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Headphone History Review by Crystal McClean

Rowan Atkinson
Canadian-A Educational Resources

We received two volumes of Headphone History by Rowan Atkinson. Volume 1 consists of four MP3s of approximately one hour of play on each. Volume 2 has seven MP3s of about an hour each. Each book also has an accompanying downloadable PDF.

The PDFs consist mainly of coloring sheets, matching questions, true/false questions, short answer questions, quizzes, a couple of project ideas, and a final exam. There is also a guide for which pages to do during which section of the audios. Another couple of pages provides timestamps for the audios.

This class covers more than just history within the boundaries of Canada. Moving through time from East to West (roughly along the routes of the European explorers and settlers), it starts back at the time of the Vikings of Norway and how they came to leave their homelands and explore Iceland, Greenland, and ultimately, Canada. Then it moves onto more traditional times of Jacques Cartier’s “discovery” of Canada and the misunderstanding that led to the naming of the country. Moving on, you will hear about The Hudson’s Bay Company (which still exists today), the American Revolutionary War, Residential schools, the Smallpox epidemic, the history of slavery in Canada, the formation of the RCMP, the Northwest Rebellion, and right on up to The Last Spike.

Headphone History is pretty much an open-and-go class. I simply printed off the sheets that I wanted my children to complete, set up the MP3 to the correct spot, and listened to the lesson.

This class can be adjusted for different ages and abilities. For younger students, have them listen to the lesson while coloring the corresponding pictures. Some students may simply listen to the lessons while in the car and chat about them. For others, the question sheets can be completed. For older students, they can do all these things and work on the research assignments.

To answer the questions, it is likely that students will need to listen to the audio more than once, or students may have to look up some of the answers using other resources. Older students may take the opportunity to practice taking lecture notes during their first listen to a lesson and then go back to complete their assignments and see how many they can answer from their memory and class notes.

There are quizzes throughout the classes that cover particular sections. Then there is a final exam that covers the entire class. If students have done well on the assignments and quizzes, they should do well with the exam.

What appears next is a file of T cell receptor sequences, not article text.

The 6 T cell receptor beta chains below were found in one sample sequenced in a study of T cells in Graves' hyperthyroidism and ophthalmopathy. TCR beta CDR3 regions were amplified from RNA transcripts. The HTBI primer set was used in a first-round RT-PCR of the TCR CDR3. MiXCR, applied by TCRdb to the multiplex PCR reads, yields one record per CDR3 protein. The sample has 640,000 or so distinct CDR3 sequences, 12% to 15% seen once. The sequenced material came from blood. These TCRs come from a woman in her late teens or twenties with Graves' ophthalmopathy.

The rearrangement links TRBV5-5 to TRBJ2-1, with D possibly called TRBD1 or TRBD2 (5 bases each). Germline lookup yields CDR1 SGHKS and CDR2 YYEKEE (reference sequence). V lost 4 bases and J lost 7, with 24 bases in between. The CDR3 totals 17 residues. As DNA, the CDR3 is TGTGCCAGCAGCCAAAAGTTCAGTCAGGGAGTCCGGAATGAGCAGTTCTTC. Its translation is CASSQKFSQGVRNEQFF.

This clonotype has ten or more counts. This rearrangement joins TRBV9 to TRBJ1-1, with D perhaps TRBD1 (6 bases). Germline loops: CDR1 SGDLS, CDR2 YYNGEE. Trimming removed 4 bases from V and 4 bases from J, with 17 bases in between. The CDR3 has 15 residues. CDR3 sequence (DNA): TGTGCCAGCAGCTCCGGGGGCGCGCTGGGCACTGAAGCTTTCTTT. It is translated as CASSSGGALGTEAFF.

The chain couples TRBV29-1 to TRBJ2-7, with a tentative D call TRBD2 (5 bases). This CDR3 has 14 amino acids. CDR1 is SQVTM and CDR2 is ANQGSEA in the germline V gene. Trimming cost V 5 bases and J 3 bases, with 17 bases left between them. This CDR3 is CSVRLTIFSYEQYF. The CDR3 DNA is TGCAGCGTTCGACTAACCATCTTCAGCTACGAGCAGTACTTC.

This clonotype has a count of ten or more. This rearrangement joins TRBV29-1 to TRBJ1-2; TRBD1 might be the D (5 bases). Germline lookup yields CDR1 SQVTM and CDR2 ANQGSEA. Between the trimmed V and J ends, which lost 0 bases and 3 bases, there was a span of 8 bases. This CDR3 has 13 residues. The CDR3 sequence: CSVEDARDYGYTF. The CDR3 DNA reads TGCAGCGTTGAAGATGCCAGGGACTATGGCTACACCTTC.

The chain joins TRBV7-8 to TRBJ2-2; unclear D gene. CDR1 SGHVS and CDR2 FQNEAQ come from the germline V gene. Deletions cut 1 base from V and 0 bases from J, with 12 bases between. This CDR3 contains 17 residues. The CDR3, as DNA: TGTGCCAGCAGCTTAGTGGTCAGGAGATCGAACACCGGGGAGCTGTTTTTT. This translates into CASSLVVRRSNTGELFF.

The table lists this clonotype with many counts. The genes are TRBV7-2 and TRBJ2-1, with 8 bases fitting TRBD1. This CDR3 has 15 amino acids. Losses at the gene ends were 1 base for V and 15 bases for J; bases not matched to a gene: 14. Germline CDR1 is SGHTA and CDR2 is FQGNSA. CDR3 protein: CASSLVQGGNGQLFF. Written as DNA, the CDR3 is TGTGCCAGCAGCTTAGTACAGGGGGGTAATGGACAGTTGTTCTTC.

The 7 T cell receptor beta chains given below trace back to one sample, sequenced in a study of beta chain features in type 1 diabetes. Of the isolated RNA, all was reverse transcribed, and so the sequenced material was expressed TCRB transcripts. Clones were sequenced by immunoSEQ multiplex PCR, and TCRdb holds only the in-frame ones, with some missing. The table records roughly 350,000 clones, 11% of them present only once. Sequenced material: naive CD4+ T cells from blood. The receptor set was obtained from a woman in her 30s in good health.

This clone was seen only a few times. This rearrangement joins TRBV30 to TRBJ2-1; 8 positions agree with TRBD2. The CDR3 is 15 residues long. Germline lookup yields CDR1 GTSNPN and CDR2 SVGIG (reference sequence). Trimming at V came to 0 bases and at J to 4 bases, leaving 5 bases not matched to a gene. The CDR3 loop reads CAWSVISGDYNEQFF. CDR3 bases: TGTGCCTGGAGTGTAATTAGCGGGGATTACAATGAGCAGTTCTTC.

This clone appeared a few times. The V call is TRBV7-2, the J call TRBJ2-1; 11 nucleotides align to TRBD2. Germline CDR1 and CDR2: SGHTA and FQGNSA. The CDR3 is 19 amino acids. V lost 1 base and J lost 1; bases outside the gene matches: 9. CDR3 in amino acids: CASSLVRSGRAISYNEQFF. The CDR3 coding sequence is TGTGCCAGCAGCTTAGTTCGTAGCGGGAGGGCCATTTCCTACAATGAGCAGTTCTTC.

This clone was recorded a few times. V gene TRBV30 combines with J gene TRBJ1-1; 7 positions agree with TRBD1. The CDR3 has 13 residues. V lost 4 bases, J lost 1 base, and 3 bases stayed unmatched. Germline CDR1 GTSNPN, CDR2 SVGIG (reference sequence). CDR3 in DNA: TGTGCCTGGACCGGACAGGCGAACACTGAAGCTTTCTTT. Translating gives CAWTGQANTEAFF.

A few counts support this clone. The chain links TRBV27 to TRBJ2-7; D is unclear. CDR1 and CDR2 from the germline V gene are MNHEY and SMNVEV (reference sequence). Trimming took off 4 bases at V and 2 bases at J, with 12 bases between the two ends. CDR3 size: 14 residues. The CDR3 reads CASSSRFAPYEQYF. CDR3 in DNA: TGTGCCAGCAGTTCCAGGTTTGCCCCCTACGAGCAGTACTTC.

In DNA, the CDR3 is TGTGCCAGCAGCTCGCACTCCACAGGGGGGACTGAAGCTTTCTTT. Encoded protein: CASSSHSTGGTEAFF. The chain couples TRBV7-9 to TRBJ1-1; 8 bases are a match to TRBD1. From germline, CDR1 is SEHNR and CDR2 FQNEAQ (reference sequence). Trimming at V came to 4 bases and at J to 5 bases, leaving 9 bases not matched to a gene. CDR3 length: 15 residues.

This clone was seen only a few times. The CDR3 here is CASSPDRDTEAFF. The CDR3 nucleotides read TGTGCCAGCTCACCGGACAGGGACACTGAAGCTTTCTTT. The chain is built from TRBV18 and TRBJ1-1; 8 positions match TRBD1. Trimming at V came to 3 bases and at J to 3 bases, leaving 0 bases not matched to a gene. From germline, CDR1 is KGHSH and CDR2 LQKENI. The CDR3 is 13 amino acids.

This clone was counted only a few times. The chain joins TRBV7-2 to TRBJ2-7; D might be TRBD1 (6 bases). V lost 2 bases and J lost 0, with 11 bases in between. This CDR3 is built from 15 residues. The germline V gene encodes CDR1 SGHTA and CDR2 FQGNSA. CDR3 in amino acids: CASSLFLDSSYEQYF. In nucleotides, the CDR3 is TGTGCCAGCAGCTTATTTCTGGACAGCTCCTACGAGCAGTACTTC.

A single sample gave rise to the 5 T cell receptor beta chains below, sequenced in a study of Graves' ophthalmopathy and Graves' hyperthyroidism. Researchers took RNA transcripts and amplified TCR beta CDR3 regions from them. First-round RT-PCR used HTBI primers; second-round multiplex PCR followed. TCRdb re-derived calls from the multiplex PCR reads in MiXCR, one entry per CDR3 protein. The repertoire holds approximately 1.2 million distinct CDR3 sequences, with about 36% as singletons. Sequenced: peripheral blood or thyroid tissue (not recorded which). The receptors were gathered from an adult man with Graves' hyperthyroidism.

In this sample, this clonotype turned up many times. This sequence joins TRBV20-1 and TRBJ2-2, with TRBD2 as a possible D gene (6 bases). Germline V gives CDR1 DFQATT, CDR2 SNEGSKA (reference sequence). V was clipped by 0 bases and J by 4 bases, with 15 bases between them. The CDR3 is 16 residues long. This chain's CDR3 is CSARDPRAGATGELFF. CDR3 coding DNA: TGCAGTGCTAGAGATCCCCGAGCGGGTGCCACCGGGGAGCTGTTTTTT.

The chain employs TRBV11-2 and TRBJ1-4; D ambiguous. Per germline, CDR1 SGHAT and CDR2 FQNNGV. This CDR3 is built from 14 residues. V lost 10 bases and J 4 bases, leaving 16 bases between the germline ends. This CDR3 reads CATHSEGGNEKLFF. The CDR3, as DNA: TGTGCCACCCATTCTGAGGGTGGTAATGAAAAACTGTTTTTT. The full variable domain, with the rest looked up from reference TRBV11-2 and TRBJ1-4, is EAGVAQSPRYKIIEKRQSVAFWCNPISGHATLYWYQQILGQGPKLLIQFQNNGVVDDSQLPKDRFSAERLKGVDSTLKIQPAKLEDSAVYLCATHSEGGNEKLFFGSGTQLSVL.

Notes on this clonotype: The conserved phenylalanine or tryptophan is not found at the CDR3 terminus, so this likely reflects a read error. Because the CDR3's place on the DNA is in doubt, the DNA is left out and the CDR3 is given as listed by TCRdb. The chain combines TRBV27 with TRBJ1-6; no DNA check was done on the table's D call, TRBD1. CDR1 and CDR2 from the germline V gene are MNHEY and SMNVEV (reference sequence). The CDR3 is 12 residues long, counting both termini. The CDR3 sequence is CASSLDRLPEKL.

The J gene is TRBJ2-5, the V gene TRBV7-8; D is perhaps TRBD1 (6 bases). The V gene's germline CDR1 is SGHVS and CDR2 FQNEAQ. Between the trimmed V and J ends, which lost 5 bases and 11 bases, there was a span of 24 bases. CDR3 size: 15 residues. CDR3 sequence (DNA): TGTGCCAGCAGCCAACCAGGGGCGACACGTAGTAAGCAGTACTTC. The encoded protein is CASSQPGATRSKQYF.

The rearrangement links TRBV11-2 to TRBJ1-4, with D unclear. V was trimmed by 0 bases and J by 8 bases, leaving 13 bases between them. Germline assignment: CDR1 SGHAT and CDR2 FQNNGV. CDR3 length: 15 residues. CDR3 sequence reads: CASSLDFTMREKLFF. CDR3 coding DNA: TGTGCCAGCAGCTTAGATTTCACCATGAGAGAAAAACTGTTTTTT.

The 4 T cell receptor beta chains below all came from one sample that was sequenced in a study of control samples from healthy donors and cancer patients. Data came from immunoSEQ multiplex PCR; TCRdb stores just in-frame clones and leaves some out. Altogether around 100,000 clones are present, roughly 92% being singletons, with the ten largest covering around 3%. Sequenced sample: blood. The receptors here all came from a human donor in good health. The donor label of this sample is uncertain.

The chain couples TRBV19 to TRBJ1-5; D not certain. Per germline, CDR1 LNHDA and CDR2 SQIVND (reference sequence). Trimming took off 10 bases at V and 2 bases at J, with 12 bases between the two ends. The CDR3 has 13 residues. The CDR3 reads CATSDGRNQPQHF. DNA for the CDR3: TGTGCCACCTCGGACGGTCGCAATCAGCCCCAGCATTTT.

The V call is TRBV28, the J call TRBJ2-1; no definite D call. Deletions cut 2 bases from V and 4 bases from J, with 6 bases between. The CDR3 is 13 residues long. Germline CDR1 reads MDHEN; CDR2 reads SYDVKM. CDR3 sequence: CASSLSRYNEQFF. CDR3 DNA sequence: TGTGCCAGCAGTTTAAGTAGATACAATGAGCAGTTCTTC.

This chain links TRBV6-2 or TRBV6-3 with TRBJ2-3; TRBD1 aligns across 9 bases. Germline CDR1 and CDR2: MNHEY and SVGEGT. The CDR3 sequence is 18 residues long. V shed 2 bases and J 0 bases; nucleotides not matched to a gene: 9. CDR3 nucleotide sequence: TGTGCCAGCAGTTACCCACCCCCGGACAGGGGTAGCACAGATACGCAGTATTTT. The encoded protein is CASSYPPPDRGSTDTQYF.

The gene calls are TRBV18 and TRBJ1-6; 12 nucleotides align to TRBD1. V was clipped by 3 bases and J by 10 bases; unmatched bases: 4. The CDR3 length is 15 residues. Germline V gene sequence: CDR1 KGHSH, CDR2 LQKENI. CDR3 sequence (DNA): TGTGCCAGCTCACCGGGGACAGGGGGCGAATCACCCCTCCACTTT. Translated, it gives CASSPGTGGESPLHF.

We listened to about twenty to thirty minutes of audio per class, with the children taking more time after to complete their assignments, as necessary. 

I would love to have an answer key provided as the only key I received was for the Volume 1 final exam. Although I listened to the lessons with my children, I found, to ensure the children had the correct answers, I needed to listen again to the recordings or look up the information online.

Overall, we all learned more about Canadian history than in previous classes, and I appreciated that the only prep was printing off the PDFs. Rowan Atkinson’s vocal tones were easy on the ears and at an appropriate speed (you can, of course, speed up or slow down using your player.

All the topics mentioned previously and more are explored over the course - approximately thirteen hours of audio (between the two volumes). It is a large amount of information and still plenty of scope for older students to delve deeper into any of the topics that interest them and learn more about Canada’s history.

I found that the content was balanced, giving both the “traditionally held” view of the European explorers and not shying away from the darker parts of Canada’s history and giving a voice to the First Nations people, who were undoubtedly overlooked during my primary and secondary school days.

This class is suitable for both Canadian students and those who would like to learn more about European explorers, North America, and how the approach to shaping Canada differed from the United States; these cultures, although similar, have some inherent differences.

Product review by Crystal McClean, The Old Schoolhouse® Magazine, LLC, March 2021